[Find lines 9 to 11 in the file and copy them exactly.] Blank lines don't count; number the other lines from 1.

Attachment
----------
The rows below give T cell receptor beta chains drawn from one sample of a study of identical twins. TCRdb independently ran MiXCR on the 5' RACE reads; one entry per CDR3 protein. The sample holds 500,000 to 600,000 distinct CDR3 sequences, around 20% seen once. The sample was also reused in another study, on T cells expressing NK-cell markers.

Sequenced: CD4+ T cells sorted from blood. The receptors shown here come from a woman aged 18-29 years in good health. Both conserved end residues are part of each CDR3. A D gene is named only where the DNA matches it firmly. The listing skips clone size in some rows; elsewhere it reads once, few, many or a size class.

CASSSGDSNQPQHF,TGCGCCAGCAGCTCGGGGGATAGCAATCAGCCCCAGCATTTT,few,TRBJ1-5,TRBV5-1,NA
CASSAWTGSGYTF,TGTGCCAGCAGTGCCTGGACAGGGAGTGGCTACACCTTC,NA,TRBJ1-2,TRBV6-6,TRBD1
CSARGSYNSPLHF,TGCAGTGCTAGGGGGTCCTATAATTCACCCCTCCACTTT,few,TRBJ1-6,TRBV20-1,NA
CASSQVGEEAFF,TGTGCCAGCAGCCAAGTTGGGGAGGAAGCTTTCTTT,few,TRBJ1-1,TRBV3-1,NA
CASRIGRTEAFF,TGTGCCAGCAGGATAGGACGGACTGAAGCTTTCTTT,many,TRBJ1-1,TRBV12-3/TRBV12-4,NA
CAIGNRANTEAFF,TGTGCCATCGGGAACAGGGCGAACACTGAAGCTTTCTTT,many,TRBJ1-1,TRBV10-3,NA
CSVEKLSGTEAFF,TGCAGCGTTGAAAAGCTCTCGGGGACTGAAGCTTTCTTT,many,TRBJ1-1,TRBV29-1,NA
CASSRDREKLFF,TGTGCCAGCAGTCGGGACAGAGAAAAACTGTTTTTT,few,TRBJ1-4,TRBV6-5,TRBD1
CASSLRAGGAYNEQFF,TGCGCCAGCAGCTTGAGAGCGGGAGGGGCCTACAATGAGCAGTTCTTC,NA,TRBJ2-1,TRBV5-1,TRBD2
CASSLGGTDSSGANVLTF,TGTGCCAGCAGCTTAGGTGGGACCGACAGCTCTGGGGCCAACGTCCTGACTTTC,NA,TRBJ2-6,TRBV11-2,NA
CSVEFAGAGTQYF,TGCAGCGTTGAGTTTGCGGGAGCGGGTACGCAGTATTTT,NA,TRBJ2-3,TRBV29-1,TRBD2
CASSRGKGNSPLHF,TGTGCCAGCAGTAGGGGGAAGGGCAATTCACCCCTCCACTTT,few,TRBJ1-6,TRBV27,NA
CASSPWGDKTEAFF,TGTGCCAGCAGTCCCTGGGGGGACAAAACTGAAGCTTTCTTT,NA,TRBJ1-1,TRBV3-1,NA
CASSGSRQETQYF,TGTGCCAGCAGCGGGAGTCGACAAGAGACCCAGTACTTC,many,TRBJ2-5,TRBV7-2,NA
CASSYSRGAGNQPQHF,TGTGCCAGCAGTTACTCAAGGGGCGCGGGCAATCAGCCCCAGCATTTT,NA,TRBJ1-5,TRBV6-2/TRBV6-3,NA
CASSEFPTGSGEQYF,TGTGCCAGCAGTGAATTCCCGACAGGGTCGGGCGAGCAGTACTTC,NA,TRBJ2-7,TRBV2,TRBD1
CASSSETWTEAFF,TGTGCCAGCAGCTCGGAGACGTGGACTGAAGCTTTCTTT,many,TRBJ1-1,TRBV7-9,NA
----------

CSVEKLSGTEAFF,TGCAGCGTTGAAAAGCTCTCGGGGACTGAAGCTTTCTTT,many,TRBJ1-1,TRBV29-1,NA
CASSRDREKLFF,TGTGCCAGCAGTCGGGACAGAGAAAAACTGTTTTTT,few,TRBJ1-4,TRBV6-5,TRBD1
CASSLRAGGAYNEQFF,TGCGCCAGCAGCTTGAGAGCGGGAGGGGCCTACAATGAGCAGTTCTTC,NA,TRBJ2-1,TRBV5-1,TRBD2